As always when I write something vaguely controversial I feel the need to follow up on last Thursday’s column – because some people either got the wrong end of the stick on what I was trying to say or I feel the even greater need to beat them down on their views of last look. […]
Tag: liquidity providers
The use of a last look window by market makers will decrease in 2018, but don’t expect the practice to disappear any time soon, says Galen Stops.
If you’re sick of reading endless articles and hearing lengthy debates at conferences regarding last look, then the first part of this prediction will be music to your ears: in 2018 the industry conversation will move on from this topic.
This prediction comes despite a second one, that last look will not disappear in 2018.
Yes, XTX Markets made headlines by committing to a zero hold time on their FX trades – not to be confused with offering firm liquidity – while other market makers have made more private assurances of a similar kind.
A study released by Deutsche Bank seeks to challenge the assumption that having more liquidity providers in an aggregator inevitably leads to better execution.
Aggregators are popular in the FX market, enabling trading firms to routinely put multiple liquidity providers in competition and then transact with the one offering the best price. Being able to consolidate liquidity, in the form of bid and offer prices and amounts, from various sources into a single, consolidated order book is particularly valuable in an OTC market with no centralised exchange.
“But in a market where the terms of trade are privately negotiated and the liquidity provided is bespoke to the trader, deciding on a suitable aggregation setup is not a trivial task,” according to the report, titled “Execution in an Aggregator”.
Shortly after Citadel Securities won the Best Market Maker in Major Currencies category at Profit & Loss’ The FoXys Reader’s Choice Awards, Kevin Kimmel, global head of e-FX at Citadel Securities, sat down to discuss what firms want from a modern liquidity provider.
“I think it’s important for market makers to customise their liquidity to each individual consumer,” says Kimmel.
Although he acknowledges that “market impact” has become something of an industry buzzword recently, Kimmel maintains that there truly is a large segment of the liquidity consumer universe that is looking to trade with firms that are willing to warehouse risk because it will help minimise their market impact. There is also though, he says, clients that are much more aggressive in accessing the market that just want tight prices and a high fill rate.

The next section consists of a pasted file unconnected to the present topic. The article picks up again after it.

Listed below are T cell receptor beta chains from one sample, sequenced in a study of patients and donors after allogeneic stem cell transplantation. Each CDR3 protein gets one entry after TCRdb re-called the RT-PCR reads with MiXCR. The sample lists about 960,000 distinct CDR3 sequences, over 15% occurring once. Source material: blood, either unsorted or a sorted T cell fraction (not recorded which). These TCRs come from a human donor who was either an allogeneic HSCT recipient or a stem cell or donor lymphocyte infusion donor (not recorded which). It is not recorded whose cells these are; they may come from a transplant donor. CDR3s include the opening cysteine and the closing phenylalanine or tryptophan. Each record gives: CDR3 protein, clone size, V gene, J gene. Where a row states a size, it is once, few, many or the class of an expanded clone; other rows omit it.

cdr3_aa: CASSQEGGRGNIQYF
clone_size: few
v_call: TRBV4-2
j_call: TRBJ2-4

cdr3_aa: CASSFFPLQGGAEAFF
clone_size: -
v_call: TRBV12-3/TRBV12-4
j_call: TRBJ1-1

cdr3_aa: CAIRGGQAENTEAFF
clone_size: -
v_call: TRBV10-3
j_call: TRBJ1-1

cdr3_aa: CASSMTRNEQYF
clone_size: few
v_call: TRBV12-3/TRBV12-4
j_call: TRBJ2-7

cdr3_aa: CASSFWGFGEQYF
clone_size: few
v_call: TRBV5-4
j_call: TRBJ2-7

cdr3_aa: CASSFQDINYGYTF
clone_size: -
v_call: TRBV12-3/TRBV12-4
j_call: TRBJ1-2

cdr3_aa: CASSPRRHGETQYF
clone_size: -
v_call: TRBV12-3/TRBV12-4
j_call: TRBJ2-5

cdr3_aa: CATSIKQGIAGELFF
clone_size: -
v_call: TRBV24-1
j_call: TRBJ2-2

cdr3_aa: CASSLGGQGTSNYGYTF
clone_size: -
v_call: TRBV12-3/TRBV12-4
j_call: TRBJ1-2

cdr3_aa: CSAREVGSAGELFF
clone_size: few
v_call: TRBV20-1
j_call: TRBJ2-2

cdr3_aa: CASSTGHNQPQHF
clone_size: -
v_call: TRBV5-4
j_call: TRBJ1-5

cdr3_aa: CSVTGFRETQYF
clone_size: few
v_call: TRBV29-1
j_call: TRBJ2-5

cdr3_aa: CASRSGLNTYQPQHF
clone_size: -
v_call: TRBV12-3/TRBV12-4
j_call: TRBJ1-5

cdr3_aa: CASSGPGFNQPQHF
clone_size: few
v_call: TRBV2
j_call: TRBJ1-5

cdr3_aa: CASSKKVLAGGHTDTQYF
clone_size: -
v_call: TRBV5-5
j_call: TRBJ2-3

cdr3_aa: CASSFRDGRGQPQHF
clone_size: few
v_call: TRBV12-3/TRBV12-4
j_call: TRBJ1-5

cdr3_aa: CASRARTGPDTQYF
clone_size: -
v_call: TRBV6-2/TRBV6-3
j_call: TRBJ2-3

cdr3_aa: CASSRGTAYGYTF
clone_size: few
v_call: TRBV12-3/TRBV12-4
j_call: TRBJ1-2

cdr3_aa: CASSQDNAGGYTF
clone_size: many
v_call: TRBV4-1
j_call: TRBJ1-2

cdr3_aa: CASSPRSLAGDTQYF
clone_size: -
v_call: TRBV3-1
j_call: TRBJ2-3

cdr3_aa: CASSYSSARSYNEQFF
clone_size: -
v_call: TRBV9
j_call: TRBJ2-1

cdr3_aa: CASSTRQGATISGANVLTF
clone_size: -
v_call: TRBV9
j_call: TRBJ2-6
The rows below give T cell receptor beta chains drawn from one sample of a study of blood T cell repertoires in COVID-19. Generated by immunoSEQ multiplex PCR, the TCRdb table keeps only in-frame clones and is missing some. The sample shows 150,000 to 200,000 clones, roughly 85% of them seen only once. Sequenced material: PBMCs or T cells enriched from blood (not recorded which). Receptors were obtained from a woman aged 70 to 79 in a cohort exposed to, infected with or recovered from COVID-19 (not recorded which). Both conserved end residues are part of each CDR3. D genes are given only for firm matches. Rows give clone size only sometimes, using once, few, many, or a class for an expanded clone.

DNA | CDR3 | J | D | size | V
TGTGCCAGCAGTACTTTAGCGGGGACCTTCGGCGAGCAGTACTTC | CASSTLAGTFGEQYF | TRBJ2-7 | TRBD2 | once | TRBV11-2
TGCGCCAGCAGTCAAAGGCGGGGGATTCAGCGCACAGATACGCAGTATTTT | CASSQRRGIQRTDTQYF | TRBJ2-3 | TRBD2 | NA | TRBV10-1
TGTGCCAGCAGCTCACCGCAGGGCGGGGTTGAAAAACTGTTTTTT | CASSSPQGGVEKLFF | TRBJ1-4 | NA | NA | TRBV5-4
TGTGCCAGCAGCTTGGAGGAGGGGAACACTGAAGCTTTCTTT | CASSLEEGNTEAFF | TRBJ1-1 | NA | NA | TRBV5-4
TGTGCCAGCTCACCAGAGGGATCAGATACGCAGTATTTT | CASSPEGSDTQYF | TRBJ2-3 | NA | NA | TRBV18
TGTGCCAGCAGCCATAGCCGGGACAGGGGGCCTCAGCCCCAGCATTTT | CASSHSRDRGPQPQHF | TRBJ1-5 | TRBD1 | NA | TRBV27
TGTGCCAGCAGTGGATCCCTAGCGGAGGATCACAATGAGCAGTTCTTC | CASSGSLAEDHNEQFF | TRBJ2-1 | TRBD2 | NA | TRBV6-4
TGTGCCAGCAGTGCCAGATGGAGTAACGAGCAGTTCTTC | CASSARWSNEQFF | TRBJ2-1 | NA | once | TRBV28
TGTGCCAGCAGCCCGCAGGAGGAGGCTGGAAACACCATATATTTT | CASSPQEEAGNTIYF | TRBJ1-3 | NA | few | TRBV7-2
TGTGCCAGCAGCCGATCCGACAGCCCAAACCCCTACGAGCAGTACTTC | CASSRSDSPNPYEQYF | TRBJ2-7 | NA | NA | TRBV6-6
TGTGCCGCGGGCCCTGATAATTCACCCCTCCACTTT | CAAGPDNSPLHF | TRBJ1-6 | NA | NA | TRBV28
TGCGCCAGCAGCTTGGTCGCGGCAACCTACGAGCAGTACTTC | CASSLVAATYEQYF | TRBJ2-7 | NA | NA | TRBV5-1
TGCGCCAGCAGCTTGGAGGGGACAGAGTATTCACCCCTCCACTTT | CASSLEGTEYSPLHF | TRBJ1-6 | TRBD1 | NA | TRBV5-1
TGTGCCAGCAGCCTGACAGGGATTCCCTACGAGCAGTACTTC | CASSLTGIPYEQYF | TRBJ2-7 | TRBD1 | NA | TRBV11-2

The top five FX dealers are losing market share, according to a new report from Greenwich Associates.
Although the world’s five biggest FX dealers still capture a massive 44% of global market share in aggregate, according to the research, that proportion is down from 48% last year and from 53% in 2013.
The report identifies several trends that are driving these changes. It says that while top-tier dealers have been narrowing the scope of their product, regional and client coverage, FX investors continue to increase their trading via multi-dealer platforms, which create a more level playing field for liquidity providers.
Giovanni Pillitteri, global head of foreign exchange trading at GTS Securities, talks to Profit & Loss deputy editor, Galen Stops, about how his firm takes a holistic view of financial markets in order to build effective FX strategies.
In recent years there has been a well-documented trend of non-bank market makers expanding out of their traditional core equities business to trade FX. GTS Securities is one such firm, with Pillitteri explaining how its equities expertise can help inform and improve its FX strategies.
“We look at the various asset classes in a very holistic way and there are multiple strategies that we have that has correlations between FX and equities,” he says.
That we are still debating the positive or negative impact of non-bank market makers on the FX market doesn’t surprise me – what does is the simplistic level of debate over what I consider to be a fairly complex issue.
Yes the big prime brokers could shut these firms down with a hefty rise in prime brokerage fees or a withdrawal of credit totally – that would send most of them back to where they first emerged – the cleared world with its very limited spot foreign exchange market opportunities.